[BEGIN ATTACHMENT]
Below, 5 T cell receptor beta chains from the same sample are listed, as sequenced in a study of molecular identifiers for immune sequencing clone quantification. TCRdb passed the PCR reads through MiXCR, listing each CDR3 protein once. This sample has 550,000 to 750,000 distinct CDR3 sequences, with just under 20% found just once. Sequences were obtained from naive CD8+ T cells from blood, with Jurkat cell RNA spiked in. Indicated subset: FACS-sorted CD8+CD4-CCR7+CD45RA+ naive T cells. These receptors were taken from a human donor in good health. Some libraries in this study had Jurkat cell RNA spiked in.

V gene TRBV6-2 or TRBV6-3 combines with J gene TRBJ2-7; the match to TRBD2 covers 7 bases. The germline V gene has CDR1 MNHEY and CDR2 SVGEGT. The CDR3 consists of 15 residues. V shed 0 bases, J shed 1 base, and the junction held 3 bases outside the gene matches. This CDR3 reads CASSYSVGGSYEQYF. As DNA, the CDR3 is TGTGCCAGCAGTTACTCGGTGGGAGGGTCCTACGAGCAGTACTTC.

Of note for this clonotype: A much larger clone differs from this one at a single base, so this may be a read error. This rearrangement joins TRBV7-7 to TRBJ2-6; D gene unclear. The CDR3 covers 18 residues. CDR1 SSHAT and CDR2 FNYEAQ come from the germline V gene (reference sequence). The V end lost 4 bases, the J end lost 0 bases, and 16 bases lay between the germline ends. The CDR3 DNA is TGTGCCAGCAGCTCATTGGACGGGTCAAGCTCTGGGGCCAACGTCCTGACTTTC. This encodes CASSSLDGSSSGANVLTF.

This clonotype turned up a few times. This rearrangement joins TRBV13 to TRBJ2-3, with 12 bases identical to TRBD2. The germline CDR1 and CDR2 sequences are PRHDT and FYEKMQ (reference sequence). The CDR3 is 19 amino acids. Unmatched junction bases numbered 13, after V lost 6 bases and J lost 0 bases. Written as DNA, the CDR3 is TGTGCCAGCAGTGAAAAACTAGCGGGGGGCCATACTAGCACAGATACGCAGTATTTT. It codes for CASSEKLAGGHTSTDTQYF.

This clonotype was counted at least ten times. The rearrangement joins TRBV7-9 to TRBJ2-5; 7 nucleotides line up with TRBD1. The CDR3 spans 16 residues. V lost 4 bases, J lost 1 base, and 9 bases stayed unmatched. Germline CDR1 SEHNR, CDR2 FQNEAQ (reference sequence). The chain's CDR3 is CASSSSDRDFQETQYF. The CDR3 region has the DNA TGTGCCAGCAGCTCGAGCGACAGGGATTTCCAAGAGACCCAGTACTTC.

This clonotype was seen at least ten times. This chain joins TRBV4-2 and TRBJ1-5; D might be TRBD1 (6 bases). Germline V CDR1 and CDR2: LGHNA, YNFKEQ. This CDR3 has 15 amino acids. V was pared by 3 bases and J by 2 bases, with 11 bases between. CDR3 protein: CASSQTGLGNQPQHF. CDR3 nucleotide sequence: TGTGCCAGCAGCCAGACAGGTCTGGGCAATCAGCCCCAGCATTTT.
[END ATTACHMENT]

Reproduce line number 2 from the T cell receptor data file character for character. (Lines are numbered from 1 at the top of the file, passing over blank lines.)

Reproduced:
V gene TRBV6-2 or TRBV6-3 combines with J gene TRBJ2-7; the match to TRBD2 covers 7 bases. The germline V gene has CDR1 MNHEY and CDR2 SVGEGT. The CDR3 consists of 15 residues. V shed 0 bases, J shed 1 base, and the junction held 3 bases outside the gene matches. This CDR3 reads CASSYSVGGSYEQYF. As DNA, the CDR3 is TGTGCCAGCAGTTACTCGGTGGGAGGGTCCTACGAGCAGTACTTC.